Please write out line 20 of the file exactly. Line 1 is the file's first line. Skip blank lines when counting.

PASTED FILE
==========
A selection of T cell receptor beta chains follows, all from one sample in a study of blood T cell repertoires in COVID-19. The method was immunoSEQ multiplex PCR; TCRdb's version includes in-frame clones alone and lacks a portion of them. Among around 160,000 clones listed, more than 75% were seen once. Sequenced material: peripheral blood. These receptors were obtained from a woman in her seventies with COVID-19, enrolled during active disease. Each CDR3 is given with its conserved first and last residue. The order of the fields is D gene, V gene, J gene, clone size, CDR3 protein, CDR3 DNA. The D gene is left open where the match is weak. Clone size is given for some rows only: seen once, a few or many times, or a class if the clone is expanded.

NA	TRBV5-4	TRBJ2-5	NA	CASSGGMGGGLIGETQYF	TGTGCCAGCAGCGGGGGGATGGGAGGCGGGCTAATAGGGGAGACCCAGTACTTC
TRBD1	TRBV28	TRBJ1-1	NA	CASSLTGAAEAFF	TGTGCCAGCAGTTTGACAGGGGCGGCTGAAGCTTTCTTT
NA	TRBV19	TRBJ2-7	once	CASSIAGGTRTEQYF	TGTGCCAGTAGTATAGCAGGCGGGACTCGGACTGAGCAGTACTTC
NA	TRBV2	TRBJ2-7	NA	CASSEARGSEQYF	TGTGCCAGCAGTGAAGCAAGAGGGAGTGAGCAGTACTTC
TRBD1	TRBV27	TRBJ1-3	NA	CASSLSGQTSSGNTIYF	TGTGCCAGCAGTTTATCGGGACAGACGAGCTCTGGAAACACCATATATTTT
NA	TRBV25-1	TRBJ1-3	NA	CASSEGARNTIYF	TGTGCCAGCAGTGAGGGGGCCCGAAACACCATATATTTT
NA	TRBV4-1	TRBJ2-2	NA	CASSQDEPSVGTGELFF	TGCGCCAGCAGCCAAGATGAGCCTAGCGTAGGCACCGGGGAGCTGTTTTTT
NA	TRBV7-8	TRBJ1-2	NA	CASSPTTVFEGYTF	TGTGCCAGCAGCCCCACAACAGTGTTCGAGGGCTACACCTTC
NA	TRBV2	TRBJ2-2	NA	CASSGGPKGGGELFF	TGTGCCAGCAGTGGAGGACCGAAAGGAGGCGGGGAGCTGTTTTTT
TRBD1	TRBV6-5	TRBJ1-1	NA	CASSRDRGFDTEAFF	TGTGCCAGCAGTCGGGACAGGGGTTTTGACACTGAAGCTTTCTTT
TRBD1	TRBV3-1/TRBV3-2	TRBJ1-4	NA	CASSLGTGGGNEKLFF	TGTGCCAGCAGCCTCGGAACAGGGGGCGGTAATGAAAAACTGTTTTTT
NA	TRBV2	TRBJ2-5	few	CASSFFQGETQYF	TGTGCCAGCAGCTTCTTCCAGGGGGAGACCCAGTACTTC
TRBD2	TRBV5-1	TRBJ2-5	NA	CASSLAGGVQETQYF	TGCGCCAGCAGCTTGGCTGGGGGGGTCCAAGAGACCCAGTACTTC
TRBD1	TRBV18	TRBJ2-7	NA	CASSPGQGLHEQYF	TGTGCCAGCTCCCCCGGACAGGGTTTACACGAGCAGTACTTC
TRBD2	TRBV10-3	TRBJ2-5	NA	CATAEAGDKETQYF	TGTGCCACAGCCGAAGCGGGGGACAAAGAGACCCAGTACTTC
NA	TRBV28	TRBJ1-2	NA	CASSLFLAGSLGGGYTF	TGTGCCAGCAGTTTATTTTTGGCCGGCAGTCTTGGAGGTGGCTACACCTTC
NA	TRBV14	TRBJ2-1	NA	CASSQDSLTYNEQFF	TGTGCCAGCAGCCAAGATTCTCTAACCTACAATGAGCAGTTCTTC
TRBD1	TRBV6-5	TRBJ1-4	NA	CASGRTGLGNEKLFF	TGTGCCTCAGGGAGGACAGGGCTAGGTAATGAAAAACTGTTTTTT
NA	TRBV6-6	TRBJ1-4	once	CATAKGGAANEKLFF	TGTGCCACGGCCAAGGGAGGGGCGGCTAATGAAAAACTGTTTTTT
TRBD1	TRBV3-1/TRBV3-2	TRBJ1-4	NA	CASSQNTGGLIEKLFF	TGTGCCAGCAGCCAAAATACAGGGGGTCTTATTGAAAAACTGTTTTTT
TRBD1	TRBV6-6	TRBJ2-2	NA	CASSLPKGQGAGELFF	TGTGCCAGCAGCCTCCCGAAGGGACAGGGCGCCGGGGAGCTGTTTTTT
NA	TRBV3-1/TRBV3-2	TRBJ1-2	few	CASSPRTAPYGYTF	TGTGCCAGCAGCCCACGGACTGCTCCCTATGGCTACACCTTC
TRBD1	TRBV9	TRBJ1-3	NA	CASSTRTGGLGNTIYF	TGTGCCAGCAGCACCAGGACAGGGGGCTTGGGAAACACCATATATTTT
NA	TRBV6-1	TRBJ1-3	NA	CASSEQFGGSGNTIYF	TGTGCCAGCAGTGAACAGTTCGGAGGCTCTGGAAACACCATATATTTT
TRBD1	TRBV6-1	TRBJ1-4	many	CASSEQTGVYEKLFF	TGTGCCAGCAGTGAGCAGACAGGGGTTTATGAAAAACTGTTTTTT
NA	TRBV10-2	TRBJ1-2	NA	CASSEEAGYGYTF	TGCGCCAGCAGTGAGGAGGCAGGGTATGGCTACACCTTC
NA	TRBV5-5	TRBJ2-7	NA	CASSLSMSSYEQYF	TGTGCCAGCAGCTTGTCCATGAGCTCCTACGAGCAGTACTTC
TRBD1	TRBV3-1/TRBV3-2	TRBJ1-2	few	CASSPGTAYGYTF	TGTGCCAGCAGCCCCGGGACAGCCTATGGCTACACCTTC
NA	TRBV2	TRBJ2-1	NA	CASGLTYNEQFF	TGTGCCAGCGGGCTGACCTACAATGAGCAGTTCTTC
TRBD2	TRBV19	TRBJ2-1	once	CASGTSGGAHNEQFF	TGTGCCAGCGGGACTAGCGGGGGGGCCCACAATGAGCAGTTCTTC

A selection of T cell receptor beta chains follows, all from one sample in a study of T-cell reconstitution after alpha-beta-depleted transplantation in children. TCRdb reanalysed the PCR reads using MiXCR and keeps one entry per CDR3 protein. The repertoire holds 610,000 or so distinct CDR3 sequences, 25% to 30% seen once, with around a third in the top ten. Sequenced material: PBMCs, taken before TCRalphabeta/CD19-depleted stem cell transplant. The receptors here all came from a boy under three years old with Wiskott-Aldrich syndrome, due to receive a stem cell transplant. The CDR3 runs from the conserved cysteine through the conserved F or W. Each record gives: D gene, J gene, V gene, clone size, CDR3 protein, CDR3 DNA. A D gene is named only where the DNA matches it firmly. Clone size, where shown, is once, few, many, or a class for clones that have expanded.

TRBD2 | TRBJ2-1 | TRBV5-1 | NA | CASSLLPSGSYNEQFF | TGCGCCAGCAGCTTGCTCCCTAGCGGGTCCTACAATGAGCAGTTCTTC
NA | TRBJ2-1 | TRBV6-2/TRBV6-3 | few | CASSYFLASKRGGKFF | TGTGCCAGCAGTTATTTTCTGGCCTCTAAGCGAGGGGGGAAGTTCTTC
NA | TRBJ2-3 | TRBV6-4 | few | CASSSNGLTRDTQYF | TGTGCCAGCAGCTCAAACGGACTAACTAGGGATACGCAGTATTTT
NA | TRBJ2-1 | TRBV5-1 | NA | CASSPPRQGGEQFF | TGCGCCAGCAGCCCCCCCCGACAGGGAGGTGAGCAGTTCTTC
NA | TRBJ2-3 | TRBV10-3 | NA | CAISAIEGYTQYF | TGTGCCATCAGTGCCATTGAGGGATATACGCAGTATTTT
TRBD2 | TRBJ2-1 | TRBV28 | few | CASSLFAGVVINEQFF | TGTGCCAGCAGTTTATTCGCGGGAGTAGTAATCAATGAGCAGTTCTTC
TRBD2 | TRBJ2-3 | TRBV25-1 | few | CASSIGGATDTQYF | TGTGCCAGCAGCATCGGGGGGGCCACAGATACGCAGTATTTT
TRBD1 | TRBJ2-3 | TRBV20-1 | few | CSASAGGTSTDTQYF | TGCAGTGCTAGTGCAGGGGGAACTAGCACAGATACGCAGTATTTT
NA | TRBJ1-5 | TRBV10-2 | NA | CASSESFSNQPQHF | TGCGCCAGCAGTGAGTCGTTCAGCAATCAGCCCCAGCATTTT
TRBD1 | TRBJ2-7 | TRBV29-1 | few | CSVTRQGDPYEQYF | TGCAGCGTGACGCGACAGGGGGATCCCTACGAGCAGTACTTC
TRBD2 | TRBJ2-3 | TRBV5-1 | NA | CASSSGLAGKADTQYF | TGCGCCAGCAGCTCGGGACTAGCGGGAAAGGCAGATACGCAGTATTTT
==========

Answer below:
NA	TRBV6-6	TRBJ1-4	once	CATAKGGAANEKLFF	TGTGCCACGGCCAAGGGAGGGGCGGCTAATGAAAAACTGTTTTTT